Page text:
Anyway, the weather has been a bit mixed, with a good sprinkling of badly needed rain and cooler temperatues. Our tomatoes are still producing, although not all of them are ripening completely.
I was going to make a green tomato chutney, but as I still have red tomatoes too, and I just saw a recipe on the Guardian web-site by Nigel Slater of a red and green tomato chutney(http://www.guardian.co.uk/lifeandstyle/2009/oct/04/nigel-slater-green-tomato-recipes), I made some of that. It turned out rather delicious!
Today then marked the beginning of a bit of an Indian summer. After I had already packed the shorts into the bottom drawer, we woke up to this beautiful autumn sunshine. The sun reflected so nicely of the sage leaves on our window sill that I just had to take a photo of it.
With this lovely weather, and one of my favourite seasons having started, the chestnut season, we decided to make our annual pilgrimmage to the Sagra della Castagna at Barbarasco. We had already roasted some of our own chestnuts earlier in the week. We simply had to try out the new fire grill that our friend John made us from the leftovers of some railings for their terrace in Calice al Cornoviglio. John is a bit of a dab hand when it comes to welding and our old grill had completely disintegrated.
Well John, if you are reading this, it held up beautifully, albeit bending slightly out of shape, by lifting one leg slightly. Maybe it thinks it's a dog... Unfortunately those first chestnuts were a bit dissapointing...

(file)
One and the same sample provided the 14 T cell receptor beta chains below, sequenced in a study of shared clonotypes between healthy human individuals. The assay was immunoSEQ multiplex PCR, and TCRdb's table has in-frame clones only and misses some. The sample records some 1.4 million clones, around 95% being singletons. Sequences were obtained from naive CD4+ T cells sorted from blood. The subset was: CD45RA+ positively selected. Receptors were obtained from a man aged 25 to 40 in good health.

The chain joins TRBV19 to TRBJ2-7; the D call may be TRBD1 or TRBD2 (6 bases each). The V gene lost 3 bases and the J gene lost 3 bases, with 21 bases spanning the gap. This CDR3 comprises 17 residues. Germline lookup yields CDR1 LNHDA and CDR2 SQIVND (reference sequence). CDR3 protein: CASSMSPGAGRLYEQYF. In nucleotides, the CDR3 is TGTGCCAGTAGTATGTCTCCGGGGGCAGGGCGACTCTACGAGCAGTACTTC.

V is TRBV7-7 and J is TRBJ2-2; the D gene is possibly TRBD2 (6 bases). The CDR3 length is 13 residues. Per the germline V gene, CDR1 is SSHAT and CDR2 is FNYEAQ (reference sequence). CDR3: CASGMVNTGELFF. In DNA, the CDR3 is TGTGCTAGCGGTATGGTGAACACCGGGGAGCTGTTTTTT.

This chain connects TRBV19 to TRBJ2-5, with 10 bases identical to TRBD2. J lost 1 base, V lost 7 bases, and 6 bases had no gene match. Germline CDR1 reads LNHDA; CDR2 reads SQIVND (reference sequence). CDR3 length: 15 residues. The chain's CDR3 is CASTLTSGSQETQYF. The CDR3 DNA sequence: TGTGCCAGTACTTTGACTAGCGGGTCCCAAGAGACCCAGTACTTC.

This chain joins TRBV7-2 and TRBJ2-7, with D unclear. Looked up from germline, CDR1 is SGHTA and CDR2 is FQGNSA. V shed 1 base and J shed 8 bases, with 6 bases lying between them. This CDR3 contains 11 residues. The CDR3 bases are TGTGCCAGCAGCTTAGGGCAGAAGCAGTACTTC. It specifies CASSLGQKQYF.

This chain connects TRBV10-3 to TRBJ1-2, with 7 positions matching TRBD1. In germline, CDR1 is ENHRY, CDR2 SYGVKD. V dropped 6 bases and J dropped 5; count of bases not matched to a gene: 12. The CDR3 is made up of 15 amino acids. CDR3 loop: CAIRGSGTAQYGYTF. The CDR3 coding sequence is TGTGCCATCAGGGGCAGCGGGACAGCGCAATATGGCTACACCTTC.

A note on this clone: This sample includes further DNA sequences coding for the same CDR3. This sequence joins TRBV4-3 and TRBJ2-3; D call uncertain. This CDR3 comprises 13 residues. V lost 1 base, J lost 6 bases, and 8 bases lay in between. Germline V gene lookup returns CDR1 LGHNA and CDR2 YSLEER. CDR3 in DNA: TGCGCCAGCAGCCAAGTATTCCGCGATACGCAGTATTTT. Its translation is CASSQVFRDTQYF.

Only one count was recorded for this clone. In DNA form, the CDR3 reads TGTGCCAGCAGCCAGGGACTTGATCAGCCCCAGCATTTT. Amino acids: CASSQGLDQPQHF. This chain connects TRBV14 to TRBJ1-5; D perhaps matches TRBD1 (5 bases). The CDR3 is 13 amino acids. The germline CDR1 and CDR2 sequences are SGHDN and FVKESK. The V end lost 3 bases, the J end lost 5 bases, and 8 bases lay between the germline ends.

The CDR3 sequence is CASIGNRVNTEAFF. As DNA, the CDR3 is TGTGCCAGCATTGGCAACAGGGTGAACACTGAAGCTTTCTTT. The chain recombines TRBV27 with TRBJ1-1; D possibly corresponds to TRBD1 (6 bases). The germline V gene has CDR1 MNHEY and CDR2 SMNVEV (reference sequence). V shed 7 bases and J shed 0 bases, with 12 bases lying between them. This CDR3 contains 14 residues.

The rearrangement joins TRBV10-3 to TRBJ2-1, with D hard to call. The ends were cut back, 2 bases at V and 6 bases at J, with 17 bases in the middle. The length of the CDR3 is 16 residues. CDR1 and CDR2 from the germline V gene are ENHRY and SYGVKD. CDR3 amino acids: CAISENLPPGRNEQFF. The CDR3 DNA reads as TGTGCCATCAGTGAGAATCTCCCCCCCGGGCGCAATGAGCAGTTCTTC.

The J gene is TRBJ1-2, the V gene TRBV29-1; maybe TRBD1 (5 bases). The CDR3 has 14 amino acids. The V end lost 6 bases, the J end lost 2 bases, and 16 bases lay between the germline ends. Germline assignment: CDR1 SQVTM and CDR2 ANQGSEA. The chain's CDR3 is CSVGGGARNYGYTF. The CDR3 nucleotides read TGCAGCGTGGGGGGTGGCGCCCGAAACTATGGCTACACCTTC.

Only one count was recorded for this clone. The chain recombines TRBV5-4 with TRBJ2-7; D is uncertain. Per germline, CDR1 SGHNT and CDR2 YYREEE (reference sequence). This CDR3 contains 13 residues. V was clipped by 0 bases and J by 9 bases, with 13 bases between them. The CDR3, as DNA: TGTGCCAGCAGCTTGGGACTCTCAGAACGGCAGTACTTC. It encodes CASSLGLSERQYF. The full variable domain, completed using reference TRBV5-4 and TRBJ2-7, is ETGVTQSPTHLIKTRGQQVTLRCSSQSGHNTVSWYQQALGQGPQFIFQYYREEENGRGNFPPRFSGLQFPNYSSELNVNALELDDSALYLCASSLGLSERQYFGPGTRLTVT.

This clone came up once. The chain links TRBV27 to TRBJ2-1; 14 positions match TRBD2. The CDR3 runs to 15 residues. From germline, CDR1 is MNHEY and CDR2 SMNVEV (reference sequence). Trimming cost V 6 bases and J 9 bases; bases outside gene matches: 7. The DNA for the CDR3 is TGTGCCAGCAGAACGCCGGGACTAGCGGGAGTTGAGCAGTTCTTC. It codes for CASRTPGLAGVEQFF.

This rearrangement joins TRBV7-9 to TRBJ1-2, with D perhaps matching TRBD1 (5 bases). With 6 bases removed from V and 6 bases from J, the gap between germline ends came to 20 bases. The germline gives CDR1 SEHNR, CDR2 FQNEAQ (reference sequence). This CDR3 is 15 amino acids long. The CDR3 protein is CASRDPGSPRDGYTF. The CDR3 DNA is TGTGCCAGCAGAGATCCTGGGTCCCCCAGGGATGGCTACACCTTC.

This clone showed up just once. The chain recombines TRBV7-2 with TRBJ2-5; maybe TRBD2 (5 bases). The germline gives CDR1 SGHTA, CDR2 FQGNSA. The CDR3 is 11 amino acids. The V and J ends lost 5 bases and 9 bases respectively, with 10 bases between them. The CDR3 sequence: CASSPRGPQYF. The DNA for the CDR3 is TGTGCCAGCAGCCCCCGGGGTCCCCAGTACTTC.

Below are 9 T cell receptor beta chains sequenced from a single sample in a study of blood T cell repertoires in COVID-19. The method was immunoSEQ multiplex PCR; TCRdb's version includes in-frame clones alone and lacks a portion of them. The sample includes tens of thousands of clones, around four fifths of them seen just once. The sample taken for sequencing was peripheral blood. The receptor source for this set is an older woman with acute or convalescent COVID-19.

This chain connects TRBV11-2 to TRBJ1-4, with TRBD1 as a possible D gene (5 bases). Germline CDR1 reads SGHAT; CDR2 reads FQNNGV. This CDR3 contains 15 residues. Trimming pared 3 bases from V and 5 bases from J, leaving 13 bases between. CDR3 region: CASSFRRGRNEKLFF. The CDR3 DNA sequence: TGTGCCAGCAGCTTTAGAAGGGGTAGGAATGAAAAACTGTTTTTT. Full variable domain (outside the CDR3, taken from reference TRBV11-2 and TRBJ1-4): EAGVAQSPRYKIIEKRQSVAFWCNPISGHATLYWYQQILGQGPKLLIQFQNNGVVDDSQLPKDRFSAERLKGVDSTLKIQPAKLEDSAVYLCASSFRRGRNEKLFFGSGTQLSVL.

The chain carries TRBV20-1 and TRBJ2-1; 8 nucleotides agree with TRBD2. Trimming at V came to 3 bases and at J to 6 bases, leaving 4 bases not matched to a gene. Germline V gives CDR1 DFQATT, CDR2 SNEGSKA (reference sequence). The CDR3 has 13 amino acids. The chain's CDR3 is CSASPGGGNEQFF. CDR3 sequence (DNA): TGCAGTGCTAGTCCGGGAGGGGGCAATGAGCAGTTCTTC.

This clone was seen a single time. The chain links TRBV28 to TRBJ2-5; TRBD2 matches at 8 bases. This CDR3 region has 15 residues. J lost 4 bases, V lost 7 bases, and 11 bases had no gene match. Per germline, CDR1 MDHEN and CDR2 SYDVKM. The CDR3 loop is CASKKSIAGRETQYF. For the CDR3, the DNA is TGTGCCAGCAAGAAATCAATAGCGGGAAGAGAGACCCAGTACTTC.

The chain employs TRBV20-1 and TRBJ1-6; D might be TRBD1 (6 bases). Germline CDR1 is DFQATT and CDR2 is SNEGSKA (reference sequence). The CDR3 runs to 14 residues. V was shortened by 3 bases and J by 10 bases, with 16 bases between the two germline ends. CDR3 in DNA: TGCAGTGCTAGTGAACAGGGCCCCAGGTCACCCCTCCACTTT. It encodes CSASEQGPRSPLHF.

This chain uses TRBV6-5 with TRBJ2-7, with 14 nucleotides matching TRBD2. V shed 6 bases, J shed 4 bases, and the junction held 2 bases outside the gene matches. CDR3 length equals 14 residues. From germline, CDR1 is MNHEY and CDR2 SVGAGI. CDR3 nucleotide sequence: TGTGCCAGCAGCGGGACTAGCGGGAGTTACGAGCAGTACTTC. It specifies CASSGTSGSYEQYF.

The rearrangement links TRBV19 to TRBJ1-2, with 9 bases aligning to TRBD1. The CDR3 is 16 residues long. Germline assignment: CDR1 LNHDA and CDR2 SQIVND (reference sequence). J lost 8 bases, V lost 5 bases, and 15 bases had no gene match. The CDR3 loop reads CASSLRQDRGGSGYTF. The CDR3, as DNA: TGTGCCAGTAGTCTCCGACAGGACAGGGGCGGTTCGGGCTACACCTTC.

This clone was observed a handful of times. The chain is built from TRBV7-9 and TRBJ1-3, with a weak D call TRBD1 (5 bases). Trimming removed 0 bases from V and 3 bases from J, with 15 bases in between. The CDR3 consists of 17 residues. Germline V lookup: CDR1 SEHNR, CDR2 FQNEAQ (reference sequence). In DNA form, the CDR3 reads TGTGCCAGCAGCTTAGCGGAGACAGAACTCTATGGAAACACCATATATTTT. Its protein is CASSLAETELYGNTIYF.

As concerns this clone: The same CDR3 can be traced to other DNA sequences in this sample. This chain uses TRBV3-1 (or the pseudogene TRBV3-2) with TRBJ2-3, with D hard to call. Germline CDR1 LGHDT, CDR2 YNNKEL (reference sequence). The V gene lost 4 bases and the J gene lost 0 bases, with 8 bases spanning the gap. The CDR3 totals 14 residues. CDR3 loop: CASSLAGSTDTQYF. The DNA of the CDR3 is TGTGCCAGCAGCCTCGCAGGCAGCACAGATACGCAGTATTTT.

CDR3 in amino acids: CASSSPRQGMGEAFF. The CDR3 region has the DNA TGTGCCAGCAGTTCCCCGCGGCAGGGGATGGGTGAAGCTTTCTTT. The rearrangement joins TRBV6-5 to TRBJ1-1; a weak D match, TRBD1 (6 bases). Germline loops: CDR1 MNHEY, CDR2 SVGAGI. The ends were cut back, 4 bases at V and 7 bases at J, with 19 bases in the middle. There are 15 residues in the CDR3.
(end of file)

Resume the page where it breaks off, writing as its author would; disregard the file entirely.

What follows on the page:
...which cannot be said about the chestnuts we had today: chestnut lassagne, chestnut pancakes and roast chestnuts, followed by chestnut and chocolate biscuits. To the foreigner, when you talk about lasagne, they tend to think of the dish Italians call lasagne al forno, layers of pasta sheets, meat and tomato sauce and bechamel sauce. To an Italian, the actual sheets of pasta are the lasagne, or lasagna in singular. The chestnut variety is made with chestnut flour and either simply served topped with olive oil and pecorino cheese or a meat sauce, never seeing an oven in the process.
Similarly the pancakes are made with chestnut flour, two of them are used to make a sandwich with a filling of either fresh ricotta or stracchino. In this dish the inherent sweetness of the chestnuts really comes through.
The older generation in Italy are said to not want to eat another chestnut in their life having lived on nothing else through the war years. Our friend Carlo tells us his story of remembering the war years as a 9 year old boy constantly turning the handle of an old coffee mill to grind down chestnuts into flour. Bread made exclusively from chestnut flour does not rise and is therefore a good test for your teeth.
The slightly bizarre thing at the sagra was the fact that it is set in a public park planted with hundreds of chestnut trees, so the ground was littered with them. Yet on a stand selling various chestnut related specialities, you could also buy fresh chestnuts for €3.50 per kg.